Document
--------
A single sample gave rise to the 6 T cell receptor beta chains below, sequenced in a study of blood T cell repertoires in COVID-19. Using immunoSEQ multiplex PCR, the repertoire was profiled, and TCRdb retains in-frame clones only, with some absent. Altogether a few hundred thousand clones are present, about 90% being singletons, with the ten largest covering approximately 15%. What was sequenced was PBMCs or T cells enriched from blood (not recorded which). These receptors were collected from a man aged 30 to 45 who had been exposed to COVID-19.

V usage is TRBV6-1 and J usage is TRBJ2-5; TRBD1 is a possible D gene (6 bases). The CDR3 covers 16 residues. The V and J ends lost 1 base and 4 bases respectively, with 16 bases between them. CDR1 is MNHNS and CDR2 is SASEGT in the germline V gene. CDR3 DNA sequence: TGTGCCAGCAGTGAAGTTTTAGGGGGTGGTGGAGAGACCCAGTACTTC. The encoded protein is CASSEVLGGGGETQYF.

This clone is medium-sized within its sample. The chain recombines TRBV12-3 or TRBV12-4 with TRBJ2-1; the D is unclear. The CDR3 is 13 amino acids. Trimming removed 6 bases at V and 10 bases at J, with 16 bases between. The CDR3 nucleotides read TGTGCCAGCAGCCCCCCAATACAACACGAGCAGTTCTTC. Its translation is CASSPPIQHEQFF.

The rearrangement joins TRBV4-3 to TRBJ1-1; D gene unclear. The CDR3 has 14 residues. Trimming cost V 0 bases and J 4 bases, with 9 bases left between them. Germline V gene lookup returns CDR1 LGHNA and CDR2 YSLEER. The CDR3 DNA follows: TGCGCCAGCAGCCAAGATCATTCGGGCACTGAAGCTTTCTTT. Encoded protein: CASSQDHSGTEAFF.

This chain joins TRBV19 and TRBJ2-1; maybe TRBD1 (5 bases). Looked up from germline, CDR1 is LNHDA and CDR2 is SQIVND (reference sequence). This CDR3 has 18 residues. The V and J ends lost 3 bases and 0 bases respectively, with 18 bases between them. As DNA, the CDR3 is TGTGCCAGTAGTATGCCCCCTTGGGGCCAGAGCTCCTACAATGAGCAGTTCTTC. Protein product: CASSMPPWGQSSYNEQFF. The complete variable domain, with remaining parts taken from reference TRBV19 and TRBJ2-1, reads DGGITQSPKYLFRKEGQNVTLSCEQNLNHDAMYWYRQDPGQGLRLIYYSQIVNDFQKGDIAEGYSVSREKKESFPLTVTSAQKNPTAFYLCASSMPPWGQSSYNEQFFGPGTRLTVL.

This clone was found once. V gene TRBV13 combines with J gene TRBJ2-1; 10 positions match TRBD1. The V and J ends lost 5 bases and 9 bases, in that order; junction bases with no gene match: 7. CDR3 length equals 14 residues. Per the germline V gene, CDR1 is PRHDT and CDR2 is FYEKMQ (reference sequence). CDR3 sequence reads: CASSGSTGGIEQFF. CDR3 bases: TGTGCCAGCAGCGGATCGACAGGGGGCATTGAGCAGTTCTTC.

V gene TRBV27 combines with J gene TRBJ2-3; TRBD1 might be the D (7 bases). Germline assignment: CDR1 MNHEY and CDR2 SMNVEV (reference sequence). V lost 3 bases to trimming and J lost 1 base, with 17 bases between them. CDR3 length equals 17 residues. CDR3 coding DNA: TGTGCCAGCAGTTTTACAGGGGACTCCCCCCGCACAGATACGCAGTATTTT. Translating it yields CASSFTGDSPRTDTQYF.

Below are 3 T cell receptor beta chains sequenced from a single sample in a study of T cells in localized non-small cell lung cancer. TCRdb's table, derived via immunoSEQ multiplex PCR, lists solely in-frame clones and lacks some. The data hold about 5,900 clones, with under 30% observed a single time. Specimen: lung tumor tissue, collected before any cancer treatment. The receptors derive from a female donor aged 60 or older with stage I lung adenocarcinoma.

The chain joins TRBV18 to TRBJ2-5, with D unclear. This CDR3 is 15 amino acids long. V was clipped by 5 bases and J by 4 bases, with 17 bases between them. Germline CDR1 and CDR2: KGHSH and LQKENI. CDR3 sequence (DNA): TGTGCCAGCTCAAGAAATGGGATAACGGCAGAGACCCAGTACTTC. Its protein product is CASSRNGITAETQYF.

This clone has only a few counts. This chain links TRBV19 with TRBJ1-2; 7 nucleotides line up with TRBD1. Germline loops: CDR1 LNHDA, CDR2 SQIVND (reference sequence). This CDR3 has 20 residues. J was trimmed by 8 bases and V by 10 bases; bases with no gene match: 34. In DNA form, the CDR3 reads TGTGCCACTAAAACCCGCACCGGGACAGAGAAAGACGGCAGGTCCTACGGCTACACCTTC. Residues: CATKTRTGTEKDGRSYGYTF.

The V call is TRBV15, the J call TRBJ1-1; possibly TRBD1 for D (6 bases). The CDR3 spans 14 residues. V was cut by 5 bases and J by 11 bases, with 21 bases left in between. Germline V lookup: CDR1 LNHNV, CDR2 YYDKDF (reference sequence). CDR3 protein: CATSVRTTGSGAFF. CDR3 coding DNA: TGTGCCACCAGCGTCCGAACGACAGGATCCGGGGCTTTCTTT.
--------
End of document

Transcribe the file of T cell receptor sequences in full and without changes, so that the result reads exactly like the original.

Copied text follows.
A single sample gave rise to the 6 T cell receptor beta chains below, sequenced in a study of blood T cell repertoires in COVID-19. Using immunoSEQ multiplex PCR, the repertoire was profiled, and TCRdb retains in-frame clones only, with some absent. Altogether a few hundred thousand clones are present, about 90% being singletons, with the ten largest covering approximately 15%. What was sequenced was PBMCs or T cells enriched from blood (not recorded which). These receptors were collected from a man aged 30 to 45 who had been exposed to COVID-19.

V usage is TRBV6-1 and J usage is TRBJ2-5; TRBD1 is a possible D gene (6 bases). The CDR3 covers 16 residues. The V and J ends lost 1 base and 4 bases respectively, with 16 bases between them. CDR1 is MNHNS and CDR2 is SASEGT in the germline V gene. CDR3 DNA sequence: TGTGCCAGCAGTGAAGTTTTAGGGGGTGGTGGAGAGACCCAGTACTTC. The encoded protein is CASSEVLGGGGETQYF.

This clone is medium-sized within its sample. The chain recombines TRBV12-3 or TRBV12-4 with TRBJ2-1; the D is unclear. The CDR3 is 13 amino acids. Trimming removed 6 bases at V and 10 bases at J, with 16 bases between. The CDR3 nucleotides read TGTGCCAGCAGCCCCCCAATACAACACGAGCAGTTCTTC. Its translation is CASSPPIQHEQFF.

The rearrangement joins TRBV4-3 to TRBJ1-1; D gene unclear. The CDR3 has 14 residues. Trimming cost V 0 bases and J 4 bases, with 9 bases left between them. Germline V gene lookup returns CDR1 LGHNA and CDR2 YSLEER. The CDR3 DNA follows: TGCGCCAGCAGCCAAGATCATTCGGGCACTGAAGCTTTCTTT. Encoded protein: CASSQDHSGTEAFF.

This chain joins TRBV19 and TRBJ2-1; maybe TRBD1 (5 bases). Looked up from germline, CDR1 is LNHDA and CDR2 is SQIVND (reference sequence). This CDR3 has 18 residues. The V and J ends lost 3 bases and 0 bases respectively, with 18 bases between them. As DNA, the CDR3 is TGTGCCAGTAGTATGCCCCCTTGGGGCCAGAGCTCCTACAATGAGCAGTTCTTC. Protein product: CASSMPPWGQSSYNEQFF. The complete variable domain, with remaining parts taken from reference TRBV19 and TRBJ2-1, reads DGGITQSPKYLFRKEGQNVTLSCEQNLNHDAMYWYRQDPGQGLRLIYYSQIVNDFQKGDIAEGYSVSREKKESFPLTVTSAQKNPTAFYLCASSMPPWGQSSYNEQFFGPGTRLTVL.

This clone was found once. V gene TRBV13 combines with J gene TRBJ2-1; 10 positions match TRBD1. The V and J ends lost 5 bases and 9 bases, in that order; junction bases with no gene match: 7. CDR3 length equals 14 residues. Per the germline V gene, CDR1 is PRHDT and CDR2 is FYEKMQ (reference sequence). CDR3 sequence reads: CASSGSTGGIEQFF. CDR3 bases: TGTGCCAGCAGCGGATCGACAGGGGGCATTGAGCAGTTCTTC.

V gene TRBV27 combines with J gene TRBJ2-3; TRBD1 might be the D (7 bases). Germline assignment: CDR1 MNHEY and CDR2 SMNVEV (reference sequence). V lost 3 bases to trimming and J lost 1 base, with 17 bases between them. CDR3 length equals 17 residues. CDR3 coding DNA: TGTGCCAGCAGTTTTACAGGGGACTCCCCCCGCACAGATACGCAGTATTTT. Translating it yields CASSFTGDSPRTDTQYF.

Below are 3 T cell receptor beta chains sequenced from a single sample in a study of T cells in localized non-small cell lung cancer. TCRdb's table, derived via immunoSEQ multiplex PCR, lists solely in-frame clones and lacks some. The data hold about 5,900 clones, with under 30% observed a single time. Specimen: lung tumor tissue, collected before any cancer treatment. The receptors derive from a female donor aged 60 or older with stage I lung adenocarcinoma.

The chain joins TRBV18 to TRBJ2-5, with D unclear. This CDR3 is 15 amino acids long. V was clipped by 5 bases and J by 4 bases, with 17 bases between them. Germline CDR1 and CDR2: KGHSH and LQKENI. CDR3 sequence (DNA): TGTGCCAGCTCAAGAAATGGGATAACGGCAGAGACCCAGTACTTC. Its protein product is CASSRNGITAETQYF.

This clone has only a few counts. This chain links TRBV19 with TRBJ1-2; 7 nucleotides line up with TRBD1. Germline loops: CDR1 LNHDA, CDR2 SQIVND (reference sequence). This CDR3 has 20 residues. J was trimmed by 8 bases and V by 10 bases; bases with no gene match: 34. In DNA form, the CDR3 reads TGTGCCACTAAAACCCGCACCGGGACAGAGAAAGACGGCAGGTCCTACGGCTACACCTTC. Residues: CATKTRTGTEKDGRSYGYTF.

The V call is TRBV15, the J call TRBJ1-1; possibly TRBD1 for D (6 bases). The CDR3 spans 14 residues. V was cut by 5 bases and J by 11 bases, with 21 bases left in between. Germline V lookup: CDR1 LNHNV, CDR2 YYDKDF (reference sequence). CDR3 protein: CATSVRTTGSGAFF. CDR3 coding DNA: TGTGCCACCAGCGTCCGAACGACAGGATCCGGGGCTTTCTTT.